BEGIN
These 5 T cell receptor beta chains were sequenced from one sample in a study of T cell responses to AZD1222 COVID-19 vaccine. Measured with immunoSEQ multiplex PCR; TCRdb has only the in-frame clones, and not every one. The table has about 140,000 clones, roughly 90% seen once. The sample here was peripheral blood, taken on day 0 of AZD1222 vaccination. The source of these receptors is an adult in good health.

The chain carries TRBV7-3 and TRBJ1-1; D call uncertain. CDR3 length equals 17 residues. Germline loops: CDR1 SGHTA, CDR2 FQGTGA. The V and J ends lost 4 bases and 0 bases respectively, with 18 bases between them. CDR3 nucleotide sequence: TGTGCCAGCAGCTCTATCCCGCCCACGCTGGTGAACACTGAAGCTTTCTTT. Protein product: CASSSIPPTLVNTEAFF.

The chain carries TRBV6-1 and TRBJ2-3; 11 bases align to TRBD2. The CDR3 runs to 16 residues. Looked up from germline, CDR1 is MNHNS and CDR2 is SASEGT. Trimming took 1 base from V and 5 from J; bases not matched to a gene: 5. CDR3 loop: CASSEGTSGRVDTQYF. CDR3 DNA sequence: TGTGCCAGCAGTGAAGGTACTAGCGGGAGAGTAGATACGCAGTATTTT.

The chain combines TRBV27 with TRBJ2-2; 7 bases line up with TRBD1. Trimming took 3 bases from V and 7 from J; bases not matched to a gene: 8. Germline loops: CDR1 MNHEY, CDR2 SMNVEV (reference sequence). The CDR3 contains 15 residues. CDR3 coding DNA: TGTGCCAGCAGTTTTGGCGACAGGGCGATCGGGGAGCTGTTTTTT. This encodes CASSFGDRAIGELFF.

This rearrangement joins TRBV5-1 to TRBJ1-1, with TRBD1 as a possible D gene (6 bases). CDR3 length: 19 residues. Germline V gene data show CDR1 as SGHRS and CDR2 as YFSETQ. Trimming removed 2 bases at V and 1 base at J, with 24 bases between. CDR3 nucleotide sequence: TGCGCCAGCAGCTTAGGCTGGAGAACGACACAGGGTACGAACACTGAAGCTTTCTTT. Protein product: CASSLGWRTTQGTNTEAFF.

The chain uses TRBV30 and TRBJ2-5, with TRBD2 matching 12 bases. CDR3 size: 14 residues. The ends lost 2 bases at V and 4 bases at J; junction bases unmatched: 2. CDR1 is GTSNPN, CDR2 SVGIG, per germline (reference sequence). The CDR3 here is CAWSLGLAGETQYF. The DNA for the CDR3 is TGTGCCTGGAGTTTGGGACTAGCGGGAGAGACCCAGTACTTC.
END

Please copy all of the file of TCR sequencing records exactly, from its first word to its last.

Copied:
These 5 T cell receptor beta chains were sequenced from one sample in a study of T cell responses to AZD1222 COVID-19 vaccine. Measured with immunoSEQ multiplex PCR; TCRdb has only the in-frame clones, and not every one. The table has about 140,000 clones, roughly 90% seen once. The sample here was peripheral blood, taken on day 0 of AZD1222 vaccination. The source of these receptors is an adult in good health.

The chain carries TRBV7-3 and TRBJ1-1; D call uncertain. CDR3 length equals 17 residues. Germline loops: CDR1 SGHTA, CDR2 FQGTGA. The V and J ends lost 4 bases and 0 bases respectively, with 18 bases between them. CDR3 nucleotide sequence: TGTGCCAGCAGCTCTATCCCGCCCACGCTGGTGAACACTGAAGCTTTCTTT. Protein product: CASSSIPPTLVNTEAFF.

The chain carries TRBV6-1 and TRBJ2-3; 11 bases align to TRBD2. The CDR3 runs to 16 residues. Looked up from germline, CDR1 is MNHNS and CDR2 is SASEGT. Trimming took 1 base from V and 5 from J; bases not matched to a gene: 5. CDR3 loop: CASSEGTSGRVDTQYF. CDR3 DNA sequence: TGTGCCAGCAGTGAAGGTACTAGCGGGAGAGTAGATACGCAGTATTTT.

The chain combines TRBV27 with TRBJ2-2; 7 bases line up with TRBD1. Trimming took 3 bases from V and 7 from J; bases not matched to a gene: 8. Germline loops: CDR1 MNHEY, CDR2 SMNVEV (reference sequence). The CDR3 contains 15 residues. CDR3 coding DNA: TGTGCCAGCAGTTTTGGCGACAGGGCGATCGGGGAGCTGTTTTTT. This encodes CASSFGDRAIGELFF.

This rearrangement joins TRBV5-1 to TRBJ1-1, with TRBD1 as a possible D gene (6 bases). CDR3 length: 19 residues. Germline V gene data show CDR1 as SGHRS and CDR2 as YFSETQ. Trimming removed 2 bases at V and 1 base at J, with 24 bases between. CDR3 nucleotide sequence: TGCGCCAGCAGCTTAGGCTGGAGAACGACACAGGGTACGAACACTGAAGCTTTCTTT. Protein product: CASSLGWRTTQGTNTEAFF.

The chain uses TRBV30 and TRBJ2-5, with TRBD2 matching 12 bases. CDR3 size: 14 residues. The ends lost 2 bases at V and 4 bases at J; junction bases unmatched: 2. CDR1 is GTSNPN, CDR2 SVGIG, per germline (reference sequence). The CDR3 here is CAWSLGLAGETQYF. The DNA for the CDR3 is TGTGCCTGGAGTTTGGGACTAGCGGGAGAGACCCAGTACTTC.